The quieter you become the more you can hear ~ Ram Dass

Saturday, December 3, 2011

Mrs. Dunkin #6

 This is an ongoing story I've decided to write and put on my blog every Monday.   Please excuse the errors, I'm only doing limited editing.  Constructive criticism welcome.  I wish I had a cute button on the side where the story could go but I don't know how to make a button.  Even if I did I wouldn't know how to link up the story LOL.   So if you miss a chapter, you'll have to look at my sidebar for it.  The first chapter was written on October 23, 2011 so that should at least be some help, ha.

Chapter 6

     I was already looking through the boxes when Julie came back to the room.  “Mom, you’ll never guess who I saw leaving the building. Do you remember Sally Baker?  Her mom’s here.  She had a stroke last year.”  “Why yes, I do.  You used to be pretty good friends, whatever happened to that?”  “I had some important things to get done; you know things like med school, marriage, starting a practice and having kids.  All my friends fell by the wayside.”  “That’s not good.  Women friends are very important to have.  You should really think about reconnecting with some of them.”  “Yeah, I guess.”  “How is Mrs. Baker doing?” “We didn’t have a lot of time to talk.  She had to go back to work.  She did say her mom’s in a wheelchair now.  Sally also mentioned that we should get together and talk.”  “Then you should do that.  Trust me you won’t regret it.”  “Okay, mom I will.   Your room is starting to feel kind of homey, don’t you think?”  “Yes, it’s getting there.  Now if you can just hang some of these pictures on the wall that would be great.”

     Julie started looking at the pictures and hanging them on the wall.  “Annie, your lunch is here.  I’ll put it on the table for you.” “Hi Cheryl, let me introduce you to my family.  This is Julie my daughter, son Jerry and grandson Joshua.” “Hi Cheryl” they said in unison.  “It’s nice to meet you all. I see you brought more stuff.  The room is starting to look very nice.   I’d stay and talk but I have other meals to give out.  Feel free to ask anyone if you have questions.  Bye.” “Bye” again in unison. 

      “She seemed nice but didn’t stay very long.”  “Son, she’s not here to entertain us.  There are other residents here.”  “I know mom.  Look me and Josh have to go.  He’s got rec basketball at 1:00 and if we leave now we’ll be able to make it.  Is that okay?”  “Of course it is.  You go and Josh I hope you win your game.”  “Thanks grandma” and he gave me a kiss.  Jerry hugged me for the longest time, I thought he would never stop and then said “I’ll see you tomorrow.”  “Uh no you won’t, I don’t want any visitors until at least Sunday.  I need to learn the ins and outs of this place and I’d rather do it alone.  And don’t get that look on your face.  I’m fine.  I wish everyone would believe me.”  “Okay, I won’t argue with you.  I’ll see you Sunday afternoon” and they left.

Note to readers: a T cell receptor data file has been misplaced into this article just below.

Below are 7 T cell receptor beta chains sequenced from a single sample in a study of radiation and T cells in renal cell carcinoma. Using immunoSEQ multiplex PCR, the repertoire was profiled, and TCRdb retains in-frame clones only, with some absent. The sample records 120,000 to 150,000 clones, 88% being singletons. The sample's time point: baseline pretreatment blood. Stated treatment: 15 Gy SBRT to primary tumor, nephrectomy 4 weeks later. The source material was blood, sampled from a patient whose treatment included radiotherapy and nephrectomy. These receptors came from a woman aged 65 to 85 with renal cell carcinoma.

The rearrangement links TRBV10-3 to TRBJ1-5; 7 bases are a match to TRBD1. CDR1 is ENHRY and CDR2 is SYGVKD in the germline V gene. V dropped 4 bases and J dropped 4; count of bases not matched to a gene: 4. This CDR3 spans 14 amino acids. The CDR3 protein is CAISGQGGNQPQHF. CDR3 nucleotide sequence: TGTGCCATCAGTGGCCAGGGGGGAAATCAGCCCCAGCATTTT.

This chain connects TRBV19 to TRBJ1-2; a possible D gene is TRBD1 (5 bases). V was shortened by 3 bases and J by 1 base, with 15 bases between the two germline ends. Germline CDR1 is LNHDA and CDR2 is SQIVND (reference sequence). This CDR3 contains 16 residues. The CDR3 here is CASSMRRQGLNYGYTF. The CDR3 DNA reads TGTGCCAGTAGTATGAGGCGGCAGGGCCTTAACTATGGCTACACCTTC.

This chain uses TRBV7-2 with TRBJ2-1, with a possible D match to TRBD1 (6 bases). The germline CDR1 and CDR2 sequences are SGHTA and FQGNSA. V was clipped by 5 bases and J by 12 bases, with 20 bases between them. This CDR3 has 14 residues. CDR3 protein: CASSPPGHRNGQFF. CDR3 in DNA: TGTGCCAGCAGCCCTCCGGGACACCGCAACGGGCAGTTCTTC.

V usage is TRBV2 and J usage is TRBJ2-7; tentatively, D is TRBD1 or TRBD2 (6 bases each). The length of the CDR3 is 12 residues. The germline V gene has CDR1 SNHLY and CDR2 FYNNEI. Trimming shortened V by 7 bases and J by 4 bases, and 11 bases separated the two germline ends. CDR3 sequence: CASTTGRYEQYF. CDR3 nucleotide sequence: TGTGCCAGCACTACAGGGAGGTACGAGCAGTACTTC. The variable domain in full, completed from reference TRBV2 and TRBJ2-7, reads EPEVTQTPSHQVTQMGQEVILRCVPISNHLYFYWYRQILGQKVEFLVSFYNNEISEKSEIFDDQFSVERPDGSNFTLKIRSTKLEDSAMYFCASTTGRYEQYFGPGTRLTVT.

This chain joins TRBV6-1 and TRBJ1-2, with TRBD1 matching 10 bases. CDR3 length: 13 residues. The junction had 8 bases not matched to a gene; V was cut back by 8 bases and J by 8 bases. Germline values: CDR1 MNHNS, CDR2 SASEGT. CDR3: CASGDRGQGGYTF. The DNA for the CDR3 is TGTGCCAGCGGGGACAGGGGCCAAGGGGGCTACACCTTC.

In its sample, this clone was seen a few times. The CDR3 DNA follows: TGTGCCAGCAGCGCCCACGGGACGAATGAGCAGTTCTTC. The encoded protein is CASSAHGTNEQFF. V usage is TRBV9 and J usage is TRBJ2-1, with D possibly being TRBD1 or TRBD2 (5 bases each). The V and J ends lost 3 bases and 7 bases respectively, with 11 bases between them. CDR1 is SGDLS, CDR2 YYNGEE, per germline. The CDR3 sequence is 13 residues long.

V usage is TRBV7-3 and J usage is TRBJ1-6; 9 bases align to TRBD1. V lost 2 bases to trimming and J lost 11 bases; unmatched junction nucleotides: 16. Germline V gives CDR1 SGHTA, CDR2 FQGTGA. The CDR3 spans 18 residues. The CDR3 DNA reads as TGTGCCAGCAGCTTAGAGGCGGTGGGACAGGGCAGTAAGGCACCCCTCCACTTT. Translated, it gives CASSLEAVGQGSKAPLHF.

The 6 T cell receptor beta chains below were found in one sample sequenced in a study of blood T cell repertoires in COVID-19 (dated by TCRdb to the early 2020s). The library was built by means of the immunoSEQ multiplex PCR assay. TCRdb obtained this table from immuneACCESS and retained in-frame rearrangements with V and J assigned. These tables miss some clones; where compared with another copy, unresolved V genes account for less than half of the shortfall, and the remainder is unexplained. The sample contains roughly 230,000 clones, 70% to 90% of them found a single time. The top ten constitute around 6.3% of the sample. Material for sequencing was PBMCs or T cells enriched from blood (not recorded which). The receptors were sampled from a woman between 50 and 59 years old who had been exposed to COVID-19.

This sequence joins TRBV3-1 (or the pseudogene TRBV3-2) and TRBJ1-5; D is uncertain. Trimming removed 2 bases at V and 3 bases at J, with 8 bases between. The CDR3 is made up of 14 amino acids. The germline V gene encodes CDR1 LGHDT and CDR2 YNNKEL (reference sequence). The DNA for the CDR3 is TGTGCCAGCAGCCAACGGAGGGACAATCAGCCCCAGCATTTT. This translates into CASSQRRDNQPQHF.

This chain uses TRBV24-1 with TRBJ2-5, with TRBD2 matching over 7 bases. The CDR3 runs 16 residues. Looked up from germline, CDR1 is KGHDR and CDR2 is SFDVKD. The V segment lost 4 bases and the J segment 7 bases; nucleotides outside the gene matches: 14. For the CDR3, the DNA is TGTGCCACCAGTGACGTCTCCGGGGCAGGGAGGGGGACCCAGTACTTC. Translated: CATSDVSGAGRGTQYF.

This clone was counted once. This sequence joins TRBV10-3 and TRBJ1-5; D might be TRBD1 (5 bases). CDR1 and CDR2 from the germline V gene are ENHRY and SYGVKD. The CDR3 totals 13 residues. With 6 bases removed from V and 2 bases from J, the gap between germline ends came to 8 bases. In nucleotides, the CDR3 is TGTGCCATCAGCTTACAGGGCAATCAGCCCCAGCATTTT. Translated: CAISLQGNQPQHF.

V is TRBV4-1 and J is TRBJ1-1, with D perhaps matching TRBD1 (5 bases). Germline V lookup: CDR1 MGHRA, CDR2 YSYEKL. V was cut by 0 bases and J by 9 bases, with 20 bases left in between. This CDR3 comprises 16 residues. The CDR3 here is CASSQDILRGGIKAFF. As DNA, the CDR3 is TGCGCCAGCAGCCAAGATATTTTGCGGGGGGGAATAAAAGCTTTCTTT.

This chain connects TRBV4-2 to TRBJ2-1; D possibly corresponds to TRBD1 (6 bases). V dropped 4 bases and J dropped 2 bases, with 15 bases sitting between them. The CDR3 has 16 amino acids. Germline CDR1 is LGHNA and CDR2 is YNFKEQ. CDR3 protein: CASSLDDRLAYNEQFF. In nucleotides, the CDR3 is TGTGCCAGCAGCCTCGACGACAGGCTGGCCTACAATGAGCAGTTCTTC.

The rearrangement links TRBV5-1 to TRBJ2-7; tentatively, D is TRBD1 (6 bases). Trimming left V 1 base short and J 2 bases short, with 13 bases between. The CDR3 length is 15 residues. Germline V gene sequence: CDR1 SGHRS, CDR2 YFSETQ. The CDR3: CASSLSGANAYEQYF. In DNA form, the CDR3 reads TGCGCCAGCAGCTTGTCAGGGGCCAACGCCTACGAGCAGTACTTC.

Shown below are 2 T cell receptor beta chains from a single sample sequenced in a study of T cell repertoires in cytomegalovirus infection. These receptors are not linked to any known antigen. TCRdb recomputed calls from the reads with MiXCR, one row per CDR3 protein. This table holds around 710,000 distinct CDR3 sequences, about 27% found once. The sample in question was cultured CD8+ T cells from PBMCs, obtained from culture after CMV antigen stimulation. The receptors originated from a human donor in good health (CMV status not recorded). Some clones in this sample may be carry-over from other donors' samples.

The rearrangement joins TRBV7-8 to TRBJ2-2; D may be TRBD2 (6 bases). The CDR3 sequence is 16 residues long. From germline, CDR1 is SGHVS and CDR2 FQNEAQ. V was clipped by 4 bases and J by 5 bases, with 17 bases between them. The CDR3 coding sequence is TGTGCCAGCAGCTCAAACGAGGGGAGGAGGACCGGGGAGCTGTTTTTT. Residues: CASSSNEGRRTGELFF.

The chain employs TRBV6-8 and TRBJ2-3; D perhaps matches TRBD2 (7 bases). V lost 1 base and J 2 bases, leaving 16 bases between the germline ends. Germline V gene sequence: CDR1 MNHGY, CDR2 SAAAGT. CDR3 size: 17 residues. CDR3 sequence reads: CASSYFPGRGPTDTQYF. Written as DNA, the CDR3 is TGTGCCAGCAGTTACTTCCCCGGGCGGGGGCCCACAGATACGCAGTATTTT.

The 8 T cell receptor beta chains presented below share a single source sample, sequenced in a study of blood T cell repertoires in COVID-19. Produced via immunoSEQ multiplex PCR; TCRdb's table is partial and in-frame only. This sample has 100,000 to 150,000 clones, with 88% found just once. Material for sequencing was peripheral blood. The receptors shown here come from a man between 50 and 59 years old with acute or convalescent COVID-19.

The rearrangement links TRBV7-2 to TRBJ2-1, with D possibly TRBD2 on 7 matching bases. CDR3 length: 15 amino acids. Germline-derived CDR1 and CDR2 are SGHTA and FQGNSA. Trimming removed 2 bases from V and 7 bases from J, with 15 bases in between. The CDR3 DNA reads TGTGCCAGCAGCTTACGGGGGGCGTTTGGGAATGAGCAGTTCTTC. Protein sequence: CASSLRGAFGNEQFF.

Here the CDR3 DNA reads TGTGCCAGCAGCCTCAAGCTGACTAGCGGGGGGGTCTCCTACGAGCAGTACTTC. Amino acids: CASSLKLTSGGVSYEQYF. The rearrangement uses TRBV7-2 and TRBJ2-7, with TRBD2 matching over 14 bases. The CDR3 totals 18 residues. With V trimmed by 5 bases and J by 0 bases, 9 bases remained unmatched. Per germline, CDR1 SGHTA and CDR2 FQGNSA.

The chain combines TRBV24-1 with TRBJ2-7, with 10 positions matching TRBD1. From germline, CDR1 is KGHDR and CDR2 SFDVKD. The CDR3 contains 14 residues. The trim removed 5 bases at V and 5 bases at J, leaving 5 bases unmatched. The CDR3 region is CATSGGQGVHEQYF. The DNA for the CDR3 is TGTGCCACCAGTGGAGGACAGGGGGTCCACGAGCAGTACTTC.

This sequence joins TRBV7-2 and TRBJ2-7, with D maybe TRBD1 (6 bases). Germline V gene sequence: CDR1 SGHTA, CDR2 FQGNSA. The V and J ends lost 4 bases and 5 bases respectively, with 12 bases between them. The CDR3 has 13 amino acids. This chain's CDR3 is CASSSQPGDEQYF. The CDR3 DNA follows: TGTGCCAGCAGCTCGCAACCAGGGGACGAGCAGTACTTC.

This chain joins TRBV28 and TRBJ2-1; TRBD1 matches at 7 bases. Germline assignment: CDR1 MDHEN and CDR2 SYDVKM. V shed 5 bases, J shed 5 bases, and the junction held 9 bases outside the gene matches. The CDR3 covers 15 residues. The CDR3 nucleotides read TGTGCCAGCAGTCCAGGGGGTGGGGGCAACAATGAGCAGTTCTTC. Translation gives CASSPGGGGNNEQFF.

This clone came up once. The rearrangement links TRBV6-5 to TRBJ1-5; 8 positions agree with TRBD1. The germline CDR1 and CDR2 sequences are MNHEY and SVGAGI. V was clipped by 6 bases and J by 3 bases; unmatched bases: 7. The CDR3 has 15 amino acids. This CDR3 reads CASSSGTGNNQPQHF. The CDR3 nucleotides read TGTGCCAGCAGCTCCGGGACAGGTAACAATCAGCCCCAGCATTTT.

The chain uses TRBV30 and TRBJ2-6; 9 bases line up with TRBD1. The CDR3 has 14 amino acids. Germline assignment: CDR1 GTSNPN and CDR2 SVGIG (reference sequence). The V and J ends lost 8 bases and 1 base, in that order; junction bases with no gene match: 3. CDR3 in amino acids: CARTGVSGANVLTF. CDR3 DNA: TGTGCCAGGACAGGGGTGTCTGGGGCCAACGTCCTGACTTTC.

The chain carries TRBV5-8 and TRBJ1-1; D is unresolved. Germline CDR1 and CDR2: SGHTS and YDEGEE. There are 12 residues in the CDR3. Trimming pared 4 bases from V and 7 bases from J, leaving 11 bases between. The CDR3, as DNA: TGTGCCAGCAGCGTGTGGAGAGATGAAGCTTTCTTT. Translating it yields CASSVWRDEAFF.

I sat down at the table and Julie peered over from where she was hanging a picture.  “Well mom, let’s see what you have to eat.”  I pulled the covers off the food.  There was fish with tartar sauce, french fries, green beans and a slice of chocolate cake;  glasses of milk, juice, water and coffee.  “I don’t know why they give me so much to drink.”  “I’m sure they don’t want the residents to get dehydrated.  You know just because it’s on the tray if it’s too much, don’t drink it all.”  “Is that your professional opinion?”  “Yes it is” and we laughed.  “Do you want some?”  “No, I’m stuffed.  I ate a big breakfast.  You go ahead and eat and I’ll finish hanging the pictures.  I’ve got to get back to the office in a while anyhow.  I’ve got a couple of women that are coming in that are past their due date.”  “You go ahead”.

     While I ate, I watched Julie.  She has her whole life ahead of her and she has made a wonderful life.  When the time comes, I know she’ll be okay.  She’s strong although I know at times she doesn’t think so.  That will be my job from now on, to make sure she realizes that.

     “I’m done Mom.  Does everything look okay?”  “Yes, it looks great.  Why don’t you go now, I’ll finish up with the rest of this stuff later.”  “Okay, if you’re sure.”  “I am, see you on Sunday.” “Love you mom, bye” and off she went.  

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1 comment:

Ames said...

Boy, I hope I have the good sense to journal for my daughter when I get older and start feeling the need for assistance. I can see where it would help loved ones get through tough times if they now what the other person was feeling or thinking. This is really good Viki. I look forward to more.~Ames